What did you think about, lying here at night? Did you have nightmares, too? I began to cry. When your parents died, did you know it? Could you feel them go? I cried harder. I didn’t want to, but I couldn’t stop myself. I couldn’t stop myself, so I thought about all the bad things and I fed it and fed it until I was crying so hard I had to gasp for breath between sobs. I thought about how my great-grandparents had starved to death. I thought about their wasted bodies being fed to incinerators because people they didn’t know hated them. I thought about how the children who lived in this house had been burned up and blown apart because a pilot who didn’t care pushed a button. I thought about how my grandfather’s family had been taken from him, and how because of that my dad grew up feeling like he didn’t have a dad, and now I had acute stress and nightmares and was sitting alone in a falling-down house and crying hot, stupid tears all over my shirt. All because of a seventy-year-old hurt that had somehow been passed down to me like some poisonous heirloom, and monsters I couldn’t fight because they were all dead, beyond killing or punishing or any kind of reckoning. At least my grandfather had been able to join the army and go fight them. What could I do? When it was over, my head was pounding. I closed my eyes and pushed my knuckles in to stop them from hurting, if only for a moment, and when I finally released the pressure and opened them again, a miraculous change had come over the room: There was a single ray of sun shining through the window. I got up, went to the cracked glass, and saw that it was both raining and shining outside—a bit of meteorological weirdness whose name no one can seem to agree on. My mom, I kid you not, refers to it as “orphans’ tears.” Then I remembered what Ricky says about it—“the Devil’s beatin’ his wife!”—and I laughed and felt a little better. Then, in the patch of quickly fading sun that fell across the room, I noticed something I hadn’t before. It was a trunk—or the edge of one, at least—poking out from under the second bed. I went over and peeled back the bed sheet that hid most of it from view.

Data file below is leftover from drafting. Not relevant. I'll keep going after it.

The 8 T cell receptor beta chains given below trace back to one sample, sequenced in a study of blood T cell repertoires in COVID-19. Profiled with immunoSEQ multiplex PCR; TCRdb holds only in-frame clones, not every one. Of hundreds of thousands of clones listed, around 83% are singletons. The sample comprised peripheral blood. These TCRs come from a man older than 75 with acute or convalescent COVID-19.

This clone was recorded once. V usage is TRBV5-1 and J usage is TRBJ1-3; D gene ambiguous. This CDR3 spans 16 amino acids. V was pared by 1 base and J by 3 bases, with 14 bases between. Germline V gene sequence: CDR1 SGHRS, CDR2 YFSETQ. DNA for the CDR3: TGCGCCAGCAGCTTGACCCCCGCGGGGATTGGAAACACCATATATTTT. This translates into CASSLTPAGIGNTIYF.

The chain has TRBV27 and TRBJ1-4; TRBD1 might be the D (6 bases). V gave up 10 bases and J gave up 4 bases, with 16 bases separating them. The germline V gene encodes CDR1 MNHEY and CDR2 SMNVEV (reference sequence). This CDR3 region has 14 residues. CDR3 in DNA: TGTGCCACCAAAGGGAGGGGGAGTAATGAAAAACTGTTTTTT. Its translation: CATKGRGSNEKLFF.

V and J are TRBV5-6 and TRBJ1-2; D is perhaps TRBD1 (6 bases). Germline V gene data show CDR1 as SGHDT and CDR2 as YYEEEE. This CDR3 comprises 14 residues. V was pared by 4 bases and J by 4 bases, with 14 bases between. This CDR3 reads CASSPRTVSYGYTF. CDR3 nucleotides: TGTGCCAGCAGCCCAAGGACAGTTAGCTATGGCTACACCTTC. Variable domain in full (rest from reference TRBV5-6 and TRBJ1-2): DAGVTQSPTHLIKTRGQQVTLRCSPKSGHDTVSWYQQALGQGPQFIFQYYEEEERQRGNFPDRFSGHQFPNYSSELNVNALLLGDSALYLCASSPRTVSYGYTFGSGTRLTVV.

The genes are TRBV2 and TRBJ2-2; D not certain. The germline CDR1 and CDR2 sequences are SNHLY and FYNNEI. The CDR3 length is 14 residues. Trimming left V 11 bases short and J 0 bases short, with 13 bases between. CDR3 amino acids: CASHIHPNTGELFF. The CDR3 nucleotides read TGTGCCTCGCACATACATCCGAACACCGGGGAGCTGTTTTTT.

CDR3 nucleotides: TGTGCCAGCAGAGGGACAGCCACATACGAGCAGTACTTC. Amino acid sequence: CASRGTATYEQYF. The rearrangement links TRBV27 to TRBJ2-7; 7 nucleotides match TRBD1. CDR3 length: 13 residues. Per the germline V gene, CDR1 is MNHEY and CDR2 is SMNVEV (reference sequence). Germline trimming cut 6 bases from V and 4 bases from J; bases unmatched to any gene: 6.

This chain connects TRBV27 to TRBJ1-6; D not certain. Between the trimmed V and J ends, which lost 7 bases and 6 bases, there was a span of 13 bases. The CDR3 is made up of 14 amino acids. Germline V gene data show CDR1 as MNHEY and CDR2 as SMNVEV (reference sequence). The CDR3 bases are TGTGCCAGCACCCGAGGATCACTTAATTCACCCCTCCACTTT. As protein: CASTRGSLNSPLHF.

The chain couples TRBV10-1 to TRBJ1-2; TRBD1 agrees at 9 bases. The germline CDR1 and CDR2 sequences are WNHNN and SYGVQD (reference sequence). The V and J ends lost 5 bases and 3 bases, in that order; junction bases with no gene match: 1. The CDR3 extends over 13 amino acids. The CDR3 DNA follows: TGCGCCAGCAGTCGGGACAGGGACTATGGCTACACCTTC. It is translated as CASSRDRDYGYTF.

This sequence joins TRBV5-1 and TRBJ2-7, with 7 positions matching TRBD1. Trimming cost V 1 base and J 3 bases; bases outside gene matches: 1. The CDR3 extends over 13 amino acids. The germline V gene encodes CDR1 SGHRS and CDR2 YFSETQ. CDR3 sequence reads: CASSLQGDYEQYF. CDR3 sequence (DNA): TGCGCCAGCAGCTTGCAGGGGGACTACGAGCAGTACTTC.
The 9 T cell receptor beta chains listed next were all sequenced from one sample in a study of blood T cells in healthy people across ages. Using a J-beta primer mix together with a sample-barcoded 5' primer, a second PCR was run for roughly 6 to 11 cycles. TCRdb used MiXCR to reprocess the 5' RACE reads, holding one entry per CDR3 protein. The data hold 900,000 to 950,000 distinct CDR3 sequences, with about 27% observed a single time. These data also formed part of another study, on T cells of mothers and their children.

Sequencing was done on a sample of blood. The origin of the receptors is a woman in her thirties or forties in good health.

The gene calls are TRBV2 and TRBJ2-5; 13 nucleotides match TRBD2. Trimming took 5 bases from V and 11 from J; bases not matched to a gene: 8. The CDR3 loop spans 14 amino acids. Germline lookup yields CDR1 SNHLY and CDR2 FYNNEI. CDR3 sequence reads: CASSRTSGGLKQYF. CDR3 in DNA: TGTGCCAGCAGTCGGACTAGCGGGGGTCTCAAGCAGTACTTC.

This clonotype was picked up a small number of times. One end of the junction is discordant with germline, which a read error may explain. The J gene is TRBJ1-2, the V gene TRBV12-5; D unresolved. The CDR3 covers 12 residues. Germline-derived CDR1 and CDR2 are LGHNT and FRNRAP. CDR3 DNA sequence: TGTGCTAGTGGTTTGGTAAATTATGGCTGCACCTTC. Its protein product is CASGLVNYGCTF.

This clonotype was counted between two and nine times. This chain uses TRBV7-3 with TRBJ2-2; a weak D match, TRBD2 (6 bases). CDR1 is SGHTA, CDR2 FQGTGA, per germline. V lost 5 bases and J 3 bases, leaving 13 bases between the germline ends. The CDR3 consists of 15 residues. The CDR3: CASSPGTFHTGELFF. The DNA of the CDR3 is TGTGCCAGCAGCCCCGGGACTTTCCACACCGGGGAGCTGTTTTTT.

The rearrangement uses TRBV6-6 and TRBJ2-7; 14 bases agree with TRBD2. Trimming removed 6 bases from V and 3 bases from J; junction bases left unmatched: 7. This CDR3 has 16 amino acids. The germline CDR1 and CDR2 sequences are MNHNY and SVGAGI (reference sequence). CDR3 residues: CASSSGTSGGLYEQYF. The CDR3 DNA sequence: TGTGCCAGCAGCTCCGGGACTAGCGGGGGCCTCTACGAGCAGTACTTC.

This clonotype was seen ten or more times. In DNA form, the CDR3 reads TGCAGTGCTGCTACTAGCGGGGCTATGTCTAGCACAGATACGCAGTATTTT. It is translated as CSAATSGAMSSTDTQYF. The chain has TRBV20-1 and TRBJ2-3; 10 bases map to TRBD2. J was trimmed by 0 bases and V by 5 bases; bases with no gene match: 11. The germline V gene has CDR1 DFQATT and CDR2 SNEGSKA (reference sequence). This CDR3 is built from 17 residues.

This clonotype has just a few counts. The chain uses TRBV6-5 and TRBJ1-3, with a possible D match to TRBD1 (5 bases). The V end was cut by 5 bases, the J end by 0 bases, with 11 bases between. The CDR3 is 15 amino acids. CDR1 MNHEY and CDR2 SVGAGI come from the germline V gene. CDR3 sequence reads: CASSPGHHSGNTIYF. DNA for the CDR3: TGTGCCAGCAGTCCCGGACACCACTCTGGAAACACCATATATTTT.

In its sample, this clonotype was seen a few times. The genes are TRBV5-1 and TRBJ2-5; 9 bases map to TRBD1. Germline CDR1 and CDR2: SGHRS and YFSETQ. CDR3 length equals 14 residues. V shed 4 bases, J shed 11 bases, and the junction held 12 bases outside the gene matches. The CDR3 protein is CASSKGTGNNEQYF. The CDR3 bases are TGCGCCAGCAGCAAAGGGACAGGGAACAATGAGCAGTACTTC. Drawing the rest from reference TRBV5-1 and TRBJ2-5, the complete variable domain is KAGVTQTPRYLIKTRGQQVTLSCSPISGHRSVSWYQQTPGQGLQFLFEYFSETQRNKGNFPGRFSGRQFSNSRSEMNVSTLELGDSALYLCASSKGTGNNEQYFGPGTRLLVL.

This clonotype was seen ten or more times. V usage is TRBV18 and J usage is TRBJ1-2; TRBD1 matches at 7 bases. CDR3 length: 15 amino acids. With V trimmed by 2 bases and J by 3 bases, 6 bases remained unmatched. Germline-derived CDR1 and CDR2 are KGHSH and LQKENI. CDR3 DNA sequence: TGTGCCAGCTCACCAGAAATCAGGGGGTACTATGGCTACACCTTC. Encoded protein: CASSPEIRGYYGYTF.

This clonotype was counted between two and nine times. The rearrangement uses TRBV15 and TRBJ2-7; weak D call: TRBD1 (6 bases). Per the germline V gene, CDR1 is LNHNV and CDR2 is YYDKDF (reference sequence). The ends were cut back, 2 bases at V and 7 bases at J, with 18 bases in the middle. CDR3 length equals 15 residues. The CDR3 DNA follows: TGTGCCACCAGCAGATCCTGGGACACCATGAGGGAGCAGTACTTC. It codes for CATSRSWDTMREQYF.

Riggs, Ransom (2011-06-07). Miss Peregrine’s Home for Peculiar Children (pp. 104-105). Random House Inc Clients. Kindle Edition.
For April, I am reading Miss Peregrine’s Home for Peculiar Children by Ransom Riggs — I started it years ago, but didn’t finish it, so guess it’s my “put down book and try to read it again” one. I want to read it before the movie comes out by one of my favorite directors, Tim Burton. The book is always better, but the movie helps bring it to life.